The Eastern Conference Finals are over, and they certainly didn't fail to disappoint. For Indiana Pacers fans, the ECF showed just how much potential exists in a young, talented and physical team. For Miami Heat fans, the ECF reminded them how valuable LeBron James truly is, and just how difficult it is to even get close to establishing a dynasty in the NBA these days.
With that being said, the 2013 ECF was one of the most exciting conference finals in recent memory. It also taught us a lot about the Heat.
The first thing it taught us was just how valuable LeBron is to the Heat.
LeBron's True Value to the Heat
With the Heat's season and his own legacy on the line, LeBron James faced the biggest challenge of his 10-year career.
Not only did he need to prove once again that not being clutch isn't something he's worried about, he also needed to help revitalize the spirit that his teammates—Dwyane Wade and Chris Bosh—had lost in Game 6.
For a number of superstars in the league, helping teammates find their confidence and swagger would be the last thing on their agenda, but not for LeBron.
On the first two possessions for the Heat, LeBron facilitated the offense to Wade and Bosh to restore their own confidence, along with showing he still trusted them.
That's the sign of a true team player, a leader and a legendary talent who understands the importance of building chemistry rather than personal domination on the stat sheet.
While LeBron helped Wade and Bosh get involved early in the offense—with 29 combined shots from the two stars—he also dominated the game with a team-high 32 points, eight rebounds, four assists and two steals.
Leading a team to a Game 7 win with 30-plus points and keeping teammates involved isn't something many players can do. And that's why it reminded us just how valuable of a player LeBron is—no matter who he's playing with.
The Heat's Biggest Weakness is Reliance on the Big Three
The second lesson learned in the ECF was just how much the Heat rely on the Big Three, and that includes their head coach Erik Spoelstra.
For the entire series, fans, analysts and NBA experts alike were pleading with the Heat to double-team Roy Hibbert every time the ball was in the air and headed his direction.
Spoelstra and company didn't think that was a wise idea until Game 7. And the result?
A 23-point victory that reminded us all just how great of a team the Heat are when they ensure their talents are matched up appropriately with their opponents.
The fact that it took Spoelstra six games to make that adjustment doesn't mean he's a bad coach. Instead it means that he, like the rest of the Heat, rely on LeBron, Wade and Bosh just a bit too much.
When things go wrong for Miami the first thought is, "What aren't the Big Three doing that they need to be doing?" That isn't a bad question to be asking, but it's not what Spoelstra needs to be thinking, even with the talent he has on his roster.
Coaching adjustments and roster rotations—like benching Shane Battier for Mike Miller—are what Spoelstra needs to focus on. If he puts his players in a strategically solid position to win, their talent will take them the rest of the way.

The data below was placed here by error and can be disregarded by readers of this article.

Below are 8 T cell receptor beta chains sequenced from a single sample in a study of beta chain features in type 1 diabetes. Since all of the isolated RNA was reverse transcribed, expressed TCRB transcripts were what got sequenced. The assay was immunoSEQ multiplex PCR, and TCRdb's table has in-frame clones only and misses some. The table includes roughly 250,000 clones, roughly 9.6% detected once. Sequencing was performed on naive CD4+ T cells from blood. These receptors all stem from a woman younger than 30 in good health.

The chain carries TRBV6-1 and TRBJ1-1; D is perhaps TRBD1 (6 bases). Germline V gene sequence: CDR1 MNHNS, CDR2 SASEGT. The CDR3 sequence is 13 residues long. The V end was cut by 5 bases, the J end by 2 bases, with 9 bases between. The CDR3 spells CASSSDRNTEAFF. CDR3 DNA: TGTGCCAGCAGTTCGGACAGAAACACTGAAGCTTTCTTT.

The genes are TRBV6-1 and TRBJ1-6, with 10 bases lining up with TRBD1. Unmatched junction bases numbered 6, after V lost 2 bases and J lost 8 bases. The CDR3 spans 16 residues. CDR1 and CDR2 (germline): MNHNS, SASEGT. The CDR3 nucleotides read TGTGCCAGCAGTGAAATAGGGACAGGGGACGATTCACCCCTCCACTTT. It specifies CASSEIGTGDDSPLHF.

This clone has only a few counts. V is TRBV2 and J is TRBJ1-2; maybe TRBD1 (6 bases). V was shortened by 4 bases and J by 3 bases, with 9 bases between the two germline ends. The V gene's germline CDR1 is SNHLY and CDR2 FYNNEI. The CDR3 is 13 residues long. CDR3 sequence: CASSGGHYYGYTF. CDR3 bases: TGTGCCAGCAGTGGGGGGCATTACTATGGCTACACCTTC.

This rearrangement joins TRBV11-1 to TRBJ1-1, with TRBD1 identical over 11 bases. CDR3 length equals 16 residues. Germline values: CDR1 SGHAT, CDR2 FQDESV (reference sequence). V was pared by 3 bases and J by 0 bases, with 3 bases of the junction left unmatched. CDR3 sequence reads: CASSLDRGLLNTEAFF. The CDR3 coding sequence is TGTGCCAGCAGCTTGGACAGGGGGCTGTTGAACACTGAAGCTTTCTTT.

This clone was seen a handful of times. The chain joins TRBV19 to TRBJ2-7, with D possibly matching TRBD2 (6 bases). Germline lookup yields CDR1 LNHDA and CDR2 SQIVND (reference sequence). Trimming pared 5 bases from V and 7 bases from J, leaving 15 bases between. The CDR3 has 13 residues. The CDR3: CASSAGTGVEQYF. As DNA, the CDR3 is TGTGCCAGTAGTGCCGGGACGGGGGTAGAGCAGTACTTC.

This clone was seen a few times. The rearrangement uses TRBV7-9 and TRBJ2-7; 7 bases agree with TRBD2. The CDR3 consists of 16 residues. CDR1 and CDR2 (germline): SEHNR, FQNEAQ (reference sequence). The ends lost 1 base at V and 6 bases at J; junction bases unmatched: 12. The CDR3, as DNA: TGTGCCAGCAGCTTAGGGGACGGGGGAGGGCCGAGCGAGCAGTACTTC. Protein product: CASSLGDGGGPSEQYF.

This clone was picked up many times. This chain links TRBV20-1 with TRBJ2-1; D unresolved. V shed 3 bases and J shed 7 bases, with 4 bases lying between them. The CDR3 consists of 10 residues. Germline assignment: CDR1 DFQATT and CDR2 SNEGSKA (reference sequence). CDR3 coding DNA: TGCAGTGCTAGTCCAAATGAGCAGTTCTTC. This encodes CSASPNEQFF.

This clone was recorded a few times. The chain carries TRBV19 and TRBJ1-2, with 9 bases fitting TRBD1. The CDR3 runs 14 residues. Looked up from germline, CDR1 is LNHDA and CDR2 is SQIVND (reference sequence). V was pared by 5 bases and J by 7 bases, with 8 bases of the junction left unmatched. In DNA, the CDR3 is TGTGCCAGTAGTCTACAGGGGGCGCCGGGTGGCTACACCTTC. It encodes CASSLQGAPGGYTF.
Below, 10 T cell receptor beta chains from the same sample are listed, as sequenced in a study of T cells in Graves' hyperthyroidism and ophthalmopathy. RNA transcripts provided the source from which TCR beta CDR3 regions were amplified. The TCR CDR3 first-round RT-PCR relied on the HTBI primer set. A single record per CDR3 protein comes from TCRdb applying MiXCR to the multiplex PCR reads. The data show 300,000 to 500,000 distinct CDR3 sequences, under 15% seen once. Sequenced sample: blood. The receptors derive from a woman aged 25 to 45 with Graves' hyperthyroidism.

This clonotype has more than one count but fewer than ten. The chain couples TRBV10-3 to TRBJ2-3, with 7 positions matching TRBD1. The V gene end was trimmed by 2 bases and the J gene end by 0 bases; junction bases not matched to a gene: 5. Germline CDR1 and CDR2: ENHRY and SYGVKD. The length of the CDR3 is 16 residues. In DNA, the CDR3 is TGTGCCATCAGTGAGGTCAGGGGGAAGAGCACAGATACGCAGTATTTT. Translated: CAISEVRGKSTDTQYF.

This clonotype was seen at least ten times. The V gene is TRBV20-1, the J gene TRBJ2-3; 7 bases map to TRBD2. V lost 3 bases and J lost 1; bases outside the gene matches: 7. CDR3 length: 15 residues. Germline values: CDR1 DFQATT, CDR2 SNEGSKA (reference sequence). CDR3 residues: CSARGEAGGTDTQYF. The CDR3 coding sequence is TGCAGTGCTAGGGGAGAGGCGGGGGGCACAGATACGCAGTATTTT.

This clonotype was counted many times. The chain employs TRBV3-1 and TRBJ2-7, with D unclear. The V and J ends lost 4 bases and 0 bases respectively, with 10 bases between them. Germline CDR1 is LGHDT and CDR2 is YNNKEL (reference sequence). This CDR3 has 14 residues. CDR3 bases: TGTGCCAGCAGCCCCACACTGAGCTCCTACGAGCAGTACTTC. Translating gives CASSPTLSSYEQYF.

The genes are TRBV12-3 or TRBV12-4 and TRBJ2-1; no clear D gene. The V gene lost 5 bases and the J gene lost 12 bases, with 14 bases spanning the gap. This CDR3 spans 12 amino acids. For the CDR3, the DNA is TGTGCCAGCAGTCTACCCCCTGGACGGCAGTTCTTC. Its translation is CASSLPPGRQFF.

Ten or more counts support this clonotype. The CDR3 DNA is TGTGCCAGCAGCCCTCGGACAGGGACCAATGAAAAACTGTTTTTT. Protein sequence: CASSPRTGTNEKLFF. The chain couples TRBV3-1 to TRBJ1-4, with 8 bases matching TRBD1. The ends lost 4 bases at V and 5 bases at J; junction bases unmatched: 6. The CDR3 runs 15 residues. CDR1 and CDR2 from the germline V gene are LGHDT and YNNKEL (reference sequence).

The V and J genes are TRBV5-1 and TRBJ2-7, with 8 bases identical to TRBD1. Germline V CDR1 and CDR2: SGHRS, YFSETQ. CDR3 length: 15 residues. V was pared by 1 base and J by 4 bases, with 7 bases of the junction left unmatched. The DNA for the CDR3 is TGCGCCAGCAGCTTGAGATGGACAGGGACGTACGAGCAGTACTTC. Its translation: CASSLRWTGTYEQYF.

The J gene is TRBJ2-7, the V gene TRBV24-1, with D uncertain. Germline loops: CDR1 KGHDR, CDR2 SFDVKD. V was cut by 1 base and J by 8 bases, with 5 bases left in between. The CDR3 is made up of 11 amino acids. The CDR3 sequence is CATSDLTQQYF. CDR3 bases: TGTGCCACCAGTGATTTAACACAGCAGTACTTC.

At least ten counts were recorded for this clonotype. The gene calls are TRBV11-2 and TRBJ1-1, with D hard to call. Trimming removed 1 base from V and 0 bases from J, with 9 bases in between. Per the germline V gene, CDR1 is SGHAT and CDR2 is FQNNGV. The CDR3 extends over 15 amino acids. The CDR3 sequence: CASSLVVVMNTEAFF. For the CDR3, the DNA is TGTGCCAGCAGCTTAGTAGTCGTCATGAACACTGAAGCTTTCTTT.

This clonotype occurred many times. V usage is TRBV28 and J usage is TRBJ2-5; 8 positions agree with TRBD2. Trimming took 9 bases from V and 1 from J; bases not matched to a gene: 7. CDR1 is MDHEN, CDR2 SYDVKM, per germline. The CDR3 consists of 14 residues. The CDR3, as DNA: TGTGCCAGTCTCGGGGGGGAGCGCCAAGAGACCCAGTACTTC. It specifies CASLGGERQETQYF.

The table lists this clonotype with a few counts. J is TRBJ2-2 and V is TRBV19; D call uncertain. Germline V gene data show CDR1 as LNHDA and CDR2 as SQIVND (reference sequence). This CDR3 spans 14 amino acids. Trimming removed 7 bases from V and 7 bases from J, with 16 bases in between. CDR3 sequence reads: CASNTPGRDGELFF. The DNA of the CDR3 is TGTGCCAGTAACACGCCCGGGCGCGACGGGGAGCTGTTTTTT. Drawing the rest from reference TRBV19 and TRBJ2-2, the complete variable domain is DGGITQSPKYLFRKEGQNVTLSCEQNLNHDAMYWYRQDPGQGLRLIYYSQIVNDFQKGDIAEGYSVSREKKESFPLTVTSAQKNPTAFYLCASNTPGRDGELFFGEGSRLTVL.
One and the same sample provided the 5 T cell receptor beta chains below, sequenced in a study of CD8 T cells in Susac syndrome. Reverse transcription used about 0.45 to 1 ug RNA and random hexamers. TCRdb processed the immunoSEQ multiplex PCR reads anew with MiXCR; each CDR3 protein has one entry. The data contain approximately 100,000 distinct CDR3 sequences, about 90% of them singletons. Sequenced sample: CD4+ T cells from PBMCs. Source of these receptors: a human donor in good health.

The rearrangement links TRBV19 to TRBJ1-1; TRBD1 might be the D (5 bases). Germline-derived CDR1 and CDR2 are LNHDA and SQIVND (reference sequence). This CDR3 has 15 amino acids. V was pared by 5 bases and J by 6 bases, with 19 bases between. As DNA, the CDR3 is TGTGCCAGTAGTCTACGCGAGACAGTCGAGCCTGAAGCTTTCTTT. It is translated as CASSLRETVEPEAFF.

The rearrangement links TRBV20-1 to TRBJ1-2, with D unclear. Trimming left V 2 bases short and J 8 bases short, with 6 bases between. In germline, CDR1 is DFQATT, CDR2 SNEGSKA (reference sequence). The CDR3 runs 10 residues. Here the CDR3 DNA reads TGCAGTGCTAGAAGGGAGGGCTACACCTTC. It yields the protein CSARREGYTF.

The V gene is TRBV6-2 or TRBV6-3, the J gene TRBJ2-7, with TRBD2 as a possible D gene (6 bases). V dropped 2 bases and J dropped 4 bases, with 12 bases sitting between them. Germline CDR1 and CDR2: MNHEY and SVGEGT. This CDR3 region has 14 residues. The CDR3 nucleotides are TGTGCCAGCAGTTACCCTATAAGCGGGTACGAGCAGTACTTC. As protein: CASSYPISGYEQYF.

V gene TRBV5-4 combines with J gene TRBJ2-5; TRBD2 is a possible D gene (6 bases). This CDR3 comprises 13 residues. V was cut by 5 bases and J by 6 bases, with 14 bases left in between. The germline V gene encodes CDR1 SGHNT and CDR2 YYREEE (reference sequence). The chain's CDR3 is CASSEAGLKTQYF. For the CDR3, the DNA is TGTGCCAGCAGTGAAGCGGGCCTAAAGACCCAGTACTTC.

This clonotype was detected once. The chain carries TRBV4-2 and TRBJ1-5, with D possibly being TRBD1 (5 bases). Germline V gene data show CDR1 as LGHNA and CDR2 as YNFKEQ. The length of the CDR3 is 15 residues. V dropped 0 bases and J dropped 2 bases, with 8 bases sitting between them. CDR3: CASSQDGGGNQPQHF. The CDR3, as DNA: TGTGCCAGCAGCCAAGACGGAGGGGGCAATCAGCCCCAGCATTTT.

We saw the importance of doing that in Game 7, but it was evident in the losses during the ECF as well.
Miami Has an On/Off Switch
A lot of analysts talk about players having an on/off switch that allows that player to be awful one night and awe-inspiring the next.
That's certainly true on an individual level, but it's rarely seen with an entire team. Well, the ECF absolutely showed us that the Heat have that on/off switch, and when they flip it "on," they are an absolute force to be reckoned with.
It's not because the Heat have so much talent across the board that they are able to turn it off and on. It's because they rely so heavily on chemistry among everyone on their depth chart.
The Heat are at their best when they are playing like a team, getting balanced production from starters and bench players alike. Can they beat you if LeBron goes off for 40 points? Absolutely. But they aren't at their best until their star players lead with balanced production on both sides of the ball.
That's the difference between the one-pont OT win in Game 1 and the 23-point win in Game 7.
The final lesson we learned about the Heat is that they are at their best when people start to doubt them.
The Heat are On a Different Level When They Are Doubted
I'm sure LeBron and Wade don't scour the internet after tough losses to see what the internet world thinks of their performances or their chances moving forward.
But I'm sure that they get a clear sense of the public's view of their play by teammates, friends, family or that beast known as social media.
While the Heat certainly don't need any "bulletin board material" to motivate them, they play with more intensity and urgency when everyone starts to doubt them and their ability to accomplish what they've set out to achieve.
That's the difference between great teams and legendary teams—the ability to take criticism and doubt and turn it into motivation to reach their full potential.
The Heat haven't always been like that, though. During the 2011 NBA Finals, doubt overwhelmed them. They let doubt become their reality.
But that's changed throughout the past two seasons. Now, doubt serves as springboard to success and a stage for displaying just how dominant they truly are.
The 2013 ECF taught us valuable lessons about the Heat. Hopefully the San Antonio Spurs were taking notes, because now it's their turn to try and get in the way of a Heat dynasty.
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